Lilley illegally blocked benefit

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The Independent Online
A High Court judge yesterday ruled that Peter Lilley, Secretary of State for Social Security, wrongly suspended welfare payments from hundreds of thousands of claimants.

Mr Justice Laws said that a regulation used by the Government to block payments pending legal challenges over benefits awards was legally flawed and that Mr Lilley had been engaged in "an illegitimate exercise".

The ruling was a victory for the Child Poverty Action Group, on behalf of Paul Sutherland, l8, of Swansea, who is partially blind and a student at Aberystwyth University.

A CPAG legal officer, David Thomas, said: "Since the regulation was introduced in 1992, the Secretary of State has suspended benefit in similar circumstances in tens of thousands of cases. It always seemed to us quite wrong that claimants should be denied ongoing benefit - to which they have a legal entitlement - just because a court in another case might in the future interpret the law differently.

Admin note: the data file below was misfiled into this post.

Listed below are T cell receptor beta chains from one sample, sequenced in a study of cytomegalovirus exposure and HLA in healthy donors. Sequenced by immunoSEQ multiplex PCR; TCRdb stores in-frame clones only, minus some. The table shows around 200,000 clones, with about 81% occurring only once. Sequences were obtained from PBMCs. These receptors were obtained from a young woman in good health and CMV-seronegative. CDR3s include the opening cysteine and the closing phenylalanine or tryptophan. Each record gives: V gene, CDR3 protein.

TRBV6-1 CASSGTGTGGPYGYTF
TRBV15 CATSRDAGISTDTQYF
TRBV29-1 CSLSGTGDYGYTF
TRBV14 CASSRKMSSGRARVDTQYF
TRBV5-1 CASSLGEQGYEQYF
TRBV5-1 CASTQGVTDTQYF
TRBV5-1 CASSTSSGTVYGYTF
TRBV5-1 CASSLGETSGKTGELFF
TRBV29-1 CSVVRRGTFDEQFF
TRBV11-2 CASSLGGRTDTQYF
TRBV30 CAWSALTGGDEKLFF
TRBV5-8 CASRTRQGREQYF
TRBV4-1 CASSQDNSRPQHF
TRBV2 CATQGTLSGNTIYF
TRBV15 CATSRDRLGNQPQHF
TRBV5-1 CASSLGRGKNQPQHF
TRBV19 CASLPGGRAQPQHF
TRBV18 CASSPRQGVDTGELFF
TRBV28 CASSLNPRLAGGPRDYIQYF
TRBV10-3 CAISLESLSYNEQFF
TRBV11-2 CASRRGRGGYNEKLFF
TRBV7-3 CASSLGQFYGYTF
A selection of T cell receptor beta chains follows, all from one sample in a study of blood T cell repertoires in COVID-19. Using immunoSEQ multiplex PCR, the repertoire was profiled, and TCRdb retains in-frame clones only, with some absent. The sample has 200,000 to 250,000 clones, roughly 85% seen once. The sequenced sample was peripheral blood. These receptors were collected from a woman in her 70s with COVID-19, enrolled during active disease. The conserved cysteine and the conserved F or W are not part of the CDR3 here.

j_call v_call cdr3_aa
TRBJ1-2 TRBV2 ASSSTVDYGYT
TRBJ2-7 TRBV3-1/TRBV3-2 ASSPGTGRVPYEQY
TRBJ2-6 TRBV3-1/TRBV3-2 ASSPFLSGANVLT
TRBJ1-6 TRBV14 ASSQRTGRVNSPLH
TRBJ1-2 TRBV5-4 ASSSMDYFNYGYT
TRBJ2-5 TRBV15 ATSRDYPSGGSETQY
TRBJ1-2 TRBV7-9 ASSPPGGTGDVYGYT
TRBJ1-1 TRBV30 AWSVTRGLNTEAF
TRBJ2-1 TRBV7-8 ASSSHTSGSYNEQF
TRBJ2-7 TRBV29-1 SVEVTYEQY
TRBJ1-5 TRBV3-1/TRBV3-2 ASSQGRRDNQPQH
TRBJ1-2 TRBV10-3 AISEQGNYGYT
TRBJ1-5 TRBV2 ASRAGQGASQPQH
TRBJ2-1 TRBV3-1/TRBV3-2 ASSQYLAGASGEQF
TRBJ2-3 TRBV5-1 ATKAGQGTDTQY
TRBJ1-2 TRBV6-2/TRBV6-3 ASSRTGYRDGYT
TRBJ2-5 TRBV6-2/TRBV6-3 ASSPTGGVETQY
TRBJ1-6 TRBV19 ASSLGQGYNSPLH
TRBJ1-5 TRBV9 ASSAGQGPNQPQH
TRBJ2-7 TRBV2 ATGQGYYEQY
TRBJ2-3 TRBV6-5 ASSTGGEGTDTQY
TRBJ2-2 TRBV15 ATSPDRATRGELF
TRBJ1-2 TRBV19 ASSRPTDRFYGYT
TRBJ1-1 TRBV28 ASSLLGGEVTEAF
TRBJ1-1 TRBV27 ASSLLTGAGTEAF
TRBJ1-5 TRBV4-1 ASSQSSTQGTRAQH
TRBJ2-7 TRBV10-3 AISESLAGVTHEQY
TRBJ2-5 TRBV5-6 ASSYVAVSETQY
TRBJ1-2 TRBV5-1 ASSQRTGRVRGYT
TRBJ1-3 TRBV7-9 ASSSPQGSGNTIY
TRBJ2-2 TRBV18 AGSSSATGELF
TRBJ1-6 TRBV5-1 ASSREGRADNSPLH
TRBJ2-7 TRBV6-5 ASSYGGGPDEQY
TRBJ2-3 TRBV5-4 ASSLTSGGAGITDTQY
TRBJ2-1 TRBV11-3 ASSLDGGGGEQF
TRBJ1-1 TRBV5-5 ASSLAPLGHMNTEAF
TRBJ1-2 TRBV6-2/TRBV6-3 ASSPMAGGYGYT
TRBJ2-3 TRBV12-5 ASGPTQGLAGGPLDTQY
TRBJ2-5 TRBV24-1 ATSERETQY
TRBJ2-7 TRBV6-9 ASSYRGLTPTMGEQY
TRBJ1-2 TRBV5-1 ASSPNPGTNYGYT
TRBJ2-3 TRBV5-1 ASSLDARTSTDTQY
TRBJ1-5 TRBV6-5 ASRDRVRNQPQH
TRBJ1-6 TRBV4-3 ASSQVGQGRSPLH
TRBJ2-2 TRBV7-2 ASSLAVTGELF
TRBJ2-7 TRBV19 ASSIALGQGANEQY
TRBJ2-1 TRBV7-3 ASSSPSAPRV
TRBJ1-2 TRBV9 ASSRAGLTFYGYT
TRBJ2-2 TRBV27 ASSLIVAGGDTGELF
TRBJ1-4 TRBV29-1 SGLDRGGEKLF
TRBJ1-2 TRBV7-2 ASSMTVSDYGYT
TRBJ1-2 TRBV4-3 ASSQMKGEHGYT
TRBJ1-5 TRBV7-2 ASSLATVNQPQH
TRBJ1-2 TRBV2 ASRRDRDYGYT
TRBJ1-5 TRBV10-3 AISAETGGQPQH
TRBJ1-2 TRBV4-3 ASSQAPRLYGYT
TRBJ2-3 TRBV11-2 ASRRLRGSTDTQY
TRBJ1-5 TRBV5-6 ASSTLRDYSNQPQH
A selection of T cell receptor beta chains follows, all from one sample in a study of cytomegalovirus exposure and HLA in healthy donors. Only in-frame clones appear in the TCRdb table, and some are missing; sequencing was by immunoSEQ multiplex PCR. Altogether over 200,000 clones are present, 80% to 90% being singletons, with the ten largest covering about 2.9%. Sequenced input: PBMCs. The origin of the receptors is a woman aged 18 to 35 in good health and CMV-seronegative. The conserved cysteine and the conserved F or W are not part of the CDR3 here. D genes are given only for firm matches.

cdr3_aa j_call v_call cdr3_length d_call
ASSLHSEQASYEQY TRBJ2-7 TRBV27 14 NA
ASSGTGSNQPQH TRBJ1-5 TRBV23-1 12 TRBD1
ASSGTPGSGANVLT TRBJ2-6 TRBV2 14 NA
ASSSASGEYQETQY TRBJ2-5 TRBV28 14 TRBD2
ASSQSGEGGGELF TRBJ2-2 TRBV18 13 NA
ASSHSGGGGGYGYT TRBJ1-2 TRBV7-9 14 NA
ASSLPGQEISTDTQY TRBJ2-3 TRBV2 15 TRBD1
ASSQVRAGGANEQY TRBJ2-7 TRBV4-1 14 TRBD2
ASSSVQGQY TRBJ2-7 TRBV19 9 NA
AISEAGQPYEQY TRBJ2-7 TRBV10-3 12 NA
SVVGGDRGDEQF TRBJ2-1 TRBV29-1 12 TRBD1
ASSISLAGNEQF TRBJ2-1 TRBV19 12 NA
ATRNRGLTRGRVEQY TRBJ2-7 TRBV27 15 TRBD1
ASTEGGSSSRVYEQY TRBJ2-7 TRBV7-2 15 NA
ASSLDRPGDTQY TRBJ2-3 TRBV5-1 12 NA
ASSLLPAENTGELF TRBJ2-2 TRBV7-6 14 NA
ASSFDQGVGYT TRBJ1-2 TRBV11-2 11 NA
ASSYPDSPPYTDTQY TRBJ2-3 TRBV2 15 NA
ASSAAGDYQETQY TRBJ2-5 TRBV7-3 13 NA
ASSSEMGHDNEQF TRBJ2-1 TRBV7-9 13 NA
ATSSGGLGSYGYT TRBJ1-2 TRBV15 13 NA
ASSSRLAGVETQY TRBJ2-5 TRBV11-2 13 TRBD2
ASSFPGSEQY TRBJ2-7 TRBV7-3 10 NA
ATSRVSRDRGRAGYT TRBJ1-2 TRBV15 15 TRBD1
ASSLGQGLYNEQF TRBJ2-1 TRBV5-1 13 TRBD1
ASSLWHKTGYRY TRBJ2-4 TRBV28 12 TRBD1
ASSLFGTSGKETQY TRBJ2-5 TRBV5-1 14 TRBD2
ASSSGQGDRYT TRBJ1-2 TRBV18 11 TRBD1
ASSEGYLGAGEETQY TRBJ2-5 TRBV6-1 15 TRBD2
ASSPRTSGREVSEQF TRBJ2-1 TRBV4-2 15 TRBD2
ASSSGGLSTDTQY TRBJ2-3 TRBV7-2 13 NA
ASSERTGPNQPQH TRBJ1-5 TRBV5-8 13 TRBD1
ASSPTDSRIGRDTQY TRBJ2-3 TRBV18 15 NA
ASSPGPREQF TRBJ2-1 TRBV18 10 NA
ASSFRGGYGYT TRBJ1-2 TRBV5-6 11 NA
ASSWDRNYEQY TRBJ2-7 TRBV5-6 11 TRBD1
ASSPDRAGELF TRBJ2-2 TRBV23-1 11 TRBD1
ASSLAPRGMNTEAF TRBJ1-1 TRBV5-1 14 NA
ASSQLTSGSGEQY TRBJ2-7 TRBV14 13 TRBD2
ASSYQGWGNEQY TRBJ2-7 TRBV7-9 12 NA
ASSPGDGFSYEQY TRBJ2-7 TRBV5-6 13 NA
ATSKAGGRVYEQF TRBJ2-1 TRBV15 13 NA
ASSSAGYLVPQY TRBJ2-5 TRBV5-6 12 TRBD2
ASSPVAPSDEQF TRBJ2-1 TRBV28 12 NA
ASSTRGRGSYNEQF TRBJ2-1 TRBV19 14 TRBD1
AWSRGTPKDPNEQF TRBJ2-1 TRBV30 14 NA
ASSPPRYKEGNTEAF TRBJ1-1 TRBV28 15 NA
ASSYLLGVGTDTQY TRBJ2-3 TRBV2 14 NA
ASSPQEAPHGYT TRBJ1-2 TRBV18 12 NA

Mr Lilley was refused leave to appeal and will now consider renewing his application direct to the Court of Appeal.

In January last year, Paul's mother won a ruling from an adjudication officer that Paul was entitled to disability living allowance for his care needs at "the middle rate".

The right to that payment had been established in an earlier case known as Halliday. But payments to Paul were withheld while Mr Lilley appealed against the Halliday ruling.

That appeal was lost in the Court of Appeal in June last year, but Paul's full benefit entitlement remained suspended while Mr Lilley took his case to the House of Lords.

That renewed appeal is due to be heard in early December but Paul is still owed some pounds 2,000 in suspended payments.

Mr Justice Laws said that the regulation Mr Lilley had relied on (incorporated in the 1987 Social Security Regulations) was outside the law.

He held that the legislation under which the regulation was made did not allow payments to be blocked while the courts were deciding whether "an award ought to be revised now or in the future".

The judge warned Government ministers: "Where the executive has been allowed by the legislature to make law, it must abide strictly by the terms of its delegated authority."

Later Mr Justice Thomas said: "The Secretary of State has used the power he claimed to have in over 50,000 cases ... The effect of this judgment is that he didn't have power to do that."

Jill Allen-King of the National Federation of the Blind said: "It's a big breakthrough."

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